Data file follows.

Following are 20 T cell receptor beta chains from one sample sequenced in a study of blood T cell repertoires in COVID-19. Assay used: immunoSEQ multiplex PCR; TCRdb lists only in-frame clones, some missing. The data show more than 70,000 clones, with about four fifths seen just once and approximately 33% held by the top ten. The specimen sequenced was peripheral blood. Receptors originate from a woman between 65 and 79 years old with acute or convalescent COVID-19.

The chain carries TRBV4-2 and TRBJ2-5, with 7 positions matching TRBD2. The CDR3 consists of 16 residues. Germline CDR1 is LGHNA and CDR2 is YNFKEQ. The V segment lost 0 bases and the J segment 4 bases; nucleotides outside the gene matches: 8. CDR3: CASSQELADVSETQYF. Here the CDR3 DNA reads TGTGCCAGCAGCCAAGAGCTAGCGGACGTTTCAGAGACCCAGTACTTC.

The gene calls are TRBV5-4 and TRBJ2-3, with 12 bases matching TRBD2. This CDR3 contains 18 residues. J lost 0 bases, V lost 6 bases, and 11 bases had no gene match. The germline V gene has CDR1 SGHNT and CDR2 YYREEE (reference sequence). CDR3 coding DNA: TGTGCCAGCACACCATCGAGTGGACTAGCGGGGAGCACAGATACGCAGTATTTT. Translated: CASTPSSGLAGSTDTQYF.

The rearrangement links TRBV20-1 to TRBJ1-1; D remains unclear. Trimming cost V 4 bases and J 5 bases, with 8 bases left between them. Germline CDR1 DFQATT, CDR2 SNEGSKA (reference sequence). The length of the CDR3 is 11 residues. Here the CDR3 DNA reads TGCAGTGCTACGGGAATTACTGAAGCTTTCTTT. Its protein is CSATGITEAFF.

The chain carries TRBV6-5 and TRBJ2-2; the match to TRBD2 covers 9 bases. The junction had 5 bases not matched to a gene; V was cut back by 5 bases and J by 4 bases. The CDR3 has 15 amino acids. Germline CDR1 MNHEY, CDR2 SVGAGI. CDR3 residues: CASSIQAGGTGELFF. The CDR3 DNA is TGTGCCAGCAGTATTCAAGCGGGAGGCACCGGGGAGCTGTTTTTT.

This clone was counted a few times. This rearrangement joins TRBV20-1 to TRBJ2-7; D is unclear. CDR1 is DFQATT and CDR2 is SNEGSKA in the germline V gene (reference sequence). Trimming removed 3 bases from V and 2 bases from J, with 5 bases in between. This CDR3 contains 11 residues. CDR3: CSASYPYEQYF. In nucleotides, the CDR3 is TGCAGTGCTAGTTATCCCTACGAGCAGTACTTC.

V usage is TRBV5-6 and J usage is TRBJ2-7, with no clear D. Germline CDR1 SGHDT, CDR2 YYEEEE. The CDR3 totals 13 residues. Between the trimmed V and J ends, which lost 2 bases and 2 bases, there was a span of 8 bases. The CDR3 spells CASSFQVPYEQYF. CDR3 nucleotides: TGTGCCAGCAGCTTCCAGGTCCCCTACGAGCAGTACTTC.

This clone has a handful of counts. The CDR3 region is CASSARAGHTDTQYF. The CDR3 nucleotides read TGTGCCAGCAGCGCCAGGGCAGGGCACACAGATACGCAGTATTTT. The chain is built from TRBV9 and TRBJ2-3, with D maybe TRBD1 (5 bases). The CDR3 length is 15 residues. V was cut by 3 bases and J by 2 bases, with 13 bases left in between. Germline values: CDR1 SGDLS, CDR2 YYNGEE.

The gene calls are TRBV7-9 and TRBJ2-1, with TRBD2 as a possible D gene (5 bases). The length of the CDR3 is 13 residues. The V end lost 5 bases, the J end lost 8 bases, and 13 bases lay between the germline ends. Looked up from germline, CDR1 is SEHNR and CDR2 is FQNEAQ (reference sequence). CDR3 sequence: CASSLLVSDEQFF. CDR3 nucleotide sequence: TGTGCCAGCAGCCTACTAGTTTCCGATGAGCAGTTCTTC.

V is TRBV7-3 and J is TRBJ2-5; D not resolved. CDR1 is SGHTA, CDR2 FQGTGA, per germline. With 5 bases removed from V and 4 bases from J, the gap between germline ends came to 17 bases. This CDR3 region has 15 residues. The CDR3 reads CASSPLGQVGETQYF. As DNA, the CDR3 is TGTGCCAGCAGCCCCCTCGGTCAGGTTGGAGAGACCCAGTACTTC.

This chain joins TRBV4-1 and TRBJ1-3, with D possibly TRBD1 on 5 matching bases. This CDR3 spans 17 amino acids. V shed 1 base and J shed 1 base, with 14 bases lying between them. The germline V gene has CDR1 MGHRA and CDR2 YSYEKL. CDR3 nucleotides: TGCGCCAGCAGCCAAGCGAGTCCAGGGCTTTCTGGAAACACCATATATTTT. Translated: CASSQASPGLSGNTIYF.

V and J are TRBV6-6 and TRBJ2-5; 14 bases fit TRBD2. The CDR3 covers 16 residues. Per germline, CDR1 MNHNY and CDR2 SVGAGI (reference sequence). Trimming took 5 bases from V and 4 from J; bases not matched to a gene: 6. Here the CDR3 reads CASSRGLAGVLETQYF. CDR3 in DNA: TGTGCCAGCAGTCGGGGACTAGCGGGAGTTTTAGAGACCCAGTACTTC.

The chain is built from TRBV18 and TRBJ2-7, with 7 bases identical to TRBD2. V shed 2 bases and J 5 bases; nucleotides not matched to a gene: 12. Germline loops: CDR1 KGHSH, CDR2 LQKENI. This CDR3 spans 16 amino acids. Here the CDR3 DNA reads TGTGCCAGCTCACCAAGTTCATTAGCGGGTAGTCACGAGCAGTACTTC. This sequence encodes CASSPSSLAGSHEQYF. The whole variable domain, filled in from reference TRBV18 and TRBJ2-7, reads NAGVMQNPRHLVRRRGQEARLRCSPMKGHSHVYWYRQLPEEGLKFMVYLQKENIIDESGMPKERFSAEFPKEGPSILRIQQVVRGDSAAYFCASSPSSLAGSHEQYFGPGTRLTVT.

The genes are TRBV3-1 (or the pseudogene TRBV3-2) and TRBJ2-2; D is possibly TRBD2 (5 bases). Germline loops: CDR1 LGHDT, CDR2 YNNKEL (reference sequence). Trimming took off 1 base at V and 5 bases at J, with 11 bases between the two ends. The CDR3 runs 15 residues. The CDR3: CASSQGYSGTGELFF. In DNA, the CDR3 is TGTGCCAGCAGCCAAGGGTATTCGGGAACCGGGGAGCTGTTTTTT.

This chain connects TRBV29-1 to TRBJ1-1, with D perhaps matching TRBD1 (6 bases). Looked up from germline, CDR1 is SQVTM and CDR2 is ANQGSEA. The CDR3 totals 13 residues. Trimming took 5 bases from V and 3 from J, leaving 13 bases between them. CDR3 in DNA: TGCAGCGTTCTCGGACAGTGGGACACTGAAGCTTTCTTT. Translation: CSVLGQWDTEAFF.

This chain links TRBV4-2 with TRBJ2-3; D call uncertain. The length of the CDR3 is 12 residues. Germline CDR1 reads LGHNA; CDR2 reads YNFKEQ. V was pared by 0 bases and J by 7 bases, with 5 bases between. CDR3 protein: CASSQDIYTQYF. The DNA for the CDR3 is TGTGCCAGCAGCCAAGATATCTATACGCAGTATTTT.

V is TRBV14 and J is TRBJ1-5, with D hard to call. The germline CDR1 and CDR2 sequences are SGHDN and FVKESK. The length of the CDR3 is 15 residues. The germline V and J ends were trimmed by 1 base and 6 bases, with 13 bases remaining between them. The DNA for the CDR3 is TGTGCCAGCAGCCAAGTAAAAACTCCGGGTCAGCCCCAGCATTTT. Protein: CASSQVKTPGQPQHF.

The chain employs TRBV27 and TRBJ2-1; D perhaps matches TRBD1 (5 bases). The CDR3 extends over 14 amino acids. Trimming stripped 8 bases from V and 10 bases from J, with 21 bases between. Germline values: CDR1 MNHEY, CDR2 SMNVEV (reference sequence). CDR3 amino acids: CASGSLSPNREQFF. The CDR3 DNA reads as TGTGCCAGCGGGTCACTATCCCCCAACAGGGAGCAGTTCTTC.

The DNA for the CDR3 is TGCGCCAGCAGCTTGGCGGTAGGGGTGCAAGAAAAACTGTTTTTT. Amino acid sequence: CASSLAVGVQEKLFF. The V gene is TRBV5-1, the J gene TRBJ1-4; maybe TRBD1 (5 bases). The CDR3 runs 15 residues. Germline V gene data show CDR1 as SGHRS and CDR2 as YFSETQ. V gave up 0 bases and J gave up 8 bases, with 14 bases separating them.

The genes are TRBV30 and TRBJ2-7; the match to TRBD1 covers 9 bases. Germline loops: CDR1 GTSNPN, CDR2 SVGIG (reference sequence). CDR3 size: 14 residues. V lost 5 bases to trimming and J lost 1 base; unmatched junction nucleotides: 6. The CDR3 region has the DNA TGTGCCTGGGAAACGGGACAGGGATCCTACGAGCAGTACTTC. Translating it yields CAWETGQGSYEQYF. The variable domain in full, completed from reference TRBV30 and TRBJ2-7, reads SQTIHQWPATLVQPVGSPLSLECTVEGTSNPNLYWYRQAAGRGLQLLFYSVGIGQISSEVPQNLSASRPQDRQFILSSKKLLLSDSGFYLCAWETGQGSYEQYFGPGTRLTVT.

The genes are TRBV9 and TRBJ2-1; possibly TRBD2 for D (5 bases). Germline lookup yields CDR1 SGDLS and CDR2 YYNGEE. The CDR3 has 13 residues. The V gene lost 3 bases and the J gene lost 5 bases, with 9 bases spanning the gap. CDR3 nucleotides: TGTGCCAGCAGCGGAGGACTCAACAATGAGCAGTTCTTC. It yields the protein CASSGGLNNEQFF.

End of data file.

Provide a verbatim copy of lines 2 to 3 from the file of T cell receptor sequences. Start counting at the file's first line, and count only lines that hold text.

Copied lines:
The chain carries TRBV4-2 and TRBJ2-5, with 7 positions matching TRBD2. The CDR3 consists of 16 residues. Germline CDR1 is LGHNA and CDR2 is YNFKEQ. The V segment lost 0 bases and the J segment 4 bases; nucleotides outside the gene matches: 8. CDR3: CASSQELADVSETQYF. Here the CDR3 DNA reads TGTGCCAGCAGCCAAGAGCTAGCGGACGTTTCAGAGACCCAGTACTTC.

The gene calls are TRBV5-4 and TRBJ2-3, with 12 bases matching TRBD2. This CDR3 contains 18 residues. J lost 0 bases, V lost 6 bases, and 11 bases had no gene match. The germline V gene has CDR1 SGHNT and CDR2 YYREEE (reference sequence). CDR3 coding DNA: TGTGCCAGCACACCATCGAGTGGACTAGCGGGGAGCACAGATACGCAGTATTTT. Translated: CASTPSSGLAGSTDTQYF.